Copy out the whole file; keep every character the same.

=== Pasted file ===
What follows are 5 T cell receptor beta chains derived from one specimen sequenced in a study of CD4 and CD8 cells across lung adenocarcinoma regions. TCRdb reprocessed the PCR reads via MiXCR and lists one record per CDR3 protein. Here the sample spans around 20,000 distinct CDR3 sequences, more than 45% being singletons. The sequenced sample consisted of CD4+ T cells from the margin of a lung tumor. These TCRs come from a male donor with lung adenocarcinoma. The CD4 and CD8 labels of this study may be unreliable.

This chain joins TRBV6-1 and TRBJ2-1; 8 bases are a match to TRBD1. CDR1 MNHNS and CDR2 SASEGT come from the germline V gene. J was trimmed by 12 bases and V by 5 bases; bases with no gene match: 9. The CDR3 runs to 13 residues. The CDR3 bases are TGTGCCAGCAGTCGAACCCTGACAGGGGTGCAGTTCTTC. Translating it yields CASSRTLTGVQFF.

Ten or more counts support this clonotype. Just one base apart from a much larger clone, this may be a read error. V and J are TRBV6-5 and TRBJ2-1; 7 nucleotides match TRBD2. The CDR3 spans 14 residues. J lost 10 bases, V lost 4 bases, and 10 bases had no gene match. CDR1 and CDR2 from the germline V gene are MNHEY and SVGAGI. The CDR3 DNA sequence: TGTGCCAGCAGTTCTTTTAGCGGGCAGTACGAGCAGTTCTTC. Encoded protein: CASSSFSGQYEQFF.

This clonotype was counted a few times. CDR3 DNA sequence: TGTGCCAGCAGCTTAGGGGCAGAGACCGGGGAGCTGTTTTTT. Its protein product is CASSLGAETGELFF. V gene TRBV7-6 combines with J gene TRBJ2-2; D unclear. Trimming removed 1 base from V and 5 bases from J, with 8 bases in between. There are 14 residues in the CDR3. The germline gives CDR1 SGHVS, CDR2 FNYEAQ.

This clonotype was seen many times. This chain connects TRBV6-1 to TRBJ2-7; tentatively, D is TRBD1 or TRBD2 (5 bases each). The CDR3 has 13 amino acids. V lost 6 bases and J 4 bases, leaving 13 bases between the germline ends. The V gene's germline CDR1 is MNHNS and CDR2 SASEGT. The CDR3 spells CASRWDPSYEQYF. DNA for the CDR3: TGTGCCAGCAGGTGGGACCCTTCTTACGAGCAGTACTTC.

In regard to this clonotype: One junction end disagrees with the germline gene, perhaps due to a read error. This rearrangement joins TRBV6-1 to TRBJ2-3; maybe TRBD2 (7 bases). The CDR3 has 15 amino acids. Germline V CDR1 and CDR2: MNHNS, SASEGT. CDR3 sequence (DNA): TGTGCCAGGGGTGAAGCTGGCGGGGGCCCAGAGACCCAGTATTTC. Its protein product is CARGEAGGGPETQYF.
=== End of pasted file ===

What follows are 5 T cell receptor beta chains derived from one specimen sequenced in a study of CD4 and CD8 cells across lung adenocarcinoma regions. TCRdb reprocessed the PCR reads via MiXCR and lists one record per CDR3 protein. Here the sample spans around 20,000 distinct CDR3 sequences, more than 45% being singletons. The sequenced sample consisted of CD4+ T cells from the margin of a lung tumor. These TCRs come from a male donor with lung adenocarcinoma. The CD4 and CD8 labels of this study may be unreliable.

This chain joins TRBV6-1 and TRBJ2-1; 8 bases are a match to TRBD1. CDR1 MNHNS and CDR2 SASEGT come from the germline V gene. J was trimmed by 12 bases and V by 5 bases; bases with no gene match: 9. The CDR3 runs to 13 residues. The CDR3 bases are TGTGCCAGCAGTCGAACCCTGACAGGGGTGCAGTTCTTC. Translating it yields CASSRTLTGVQFF.

Ten or more counts support this clonotype. Just one base apart from a much larger clone, this may be a read error. V and J are TRBV6-5 and TRBJ2-1; 7 nucleotides match TRBD2. The CDR3 spans 14 residues. J lost 10 bases, V lost 4 bases, and 10 bases had no gene match. CDR1 and CDR2 from the germline V gene are MNHEY and SVGAGI. The CDR3 DNA sequence: TGTGCCAGCAGTTCTTTTAGCGGGCAGTACGAGCAGTTCTTC. Encoded protein: CASSSFSGQYEQFF.

This clonotype was counted a few times. CDR3 DNA sequence: TGTGCCAGCAGCTTAGGGGCAGAGACCGGGGAGCTGTTTTTT. Its protein product is CASSLGAETGELFF. V gene TRBV7-6 combines with J gene TRBJ2-2; D unclear. Trimming removed 1 base from V and 5 bases from J, with 8 bases in between. There are 14 residues in the CDR3. The germline gives CDR1 SGHVS, CDR2 FNYEAQ.

This clonotype was seen many times. This chain connects TRBV6-1 to TRBJ2-7; tentatively, D is TRBD1 or TRBD2 (5 bases each). The CDR3 has 13 amino acids. V lost 6 bases and J 4 bases, leaving 13 bases between the germline ends. The V gene's germline CDR1 is MNHNS and CDR2 SASEGT. The CDR3 spells CASRWDPSYEQYF. DNA for the CDR3: TGTGCCAGCAGGTGGGACCCTTCTTACGAGCAGTACTTC.

In regard to this clonotype: One junction end disagrees with the germline gene, perhaps due to a read error. This rearrangement joins TRBV6-1 to TRBJ2-3; maybe TRBD2 (7 bases). The CDR3 has 15 amino acids. Germline V CDR1 and CDR2: MNHNS, SASEGT. CDR3 sequence (DNA): TGTGCCAGGGGTGAAGCTGGCGGGGGCCCAGAGACCCAGTATTTC. Its protein product is CARGEAGGGPETQYF.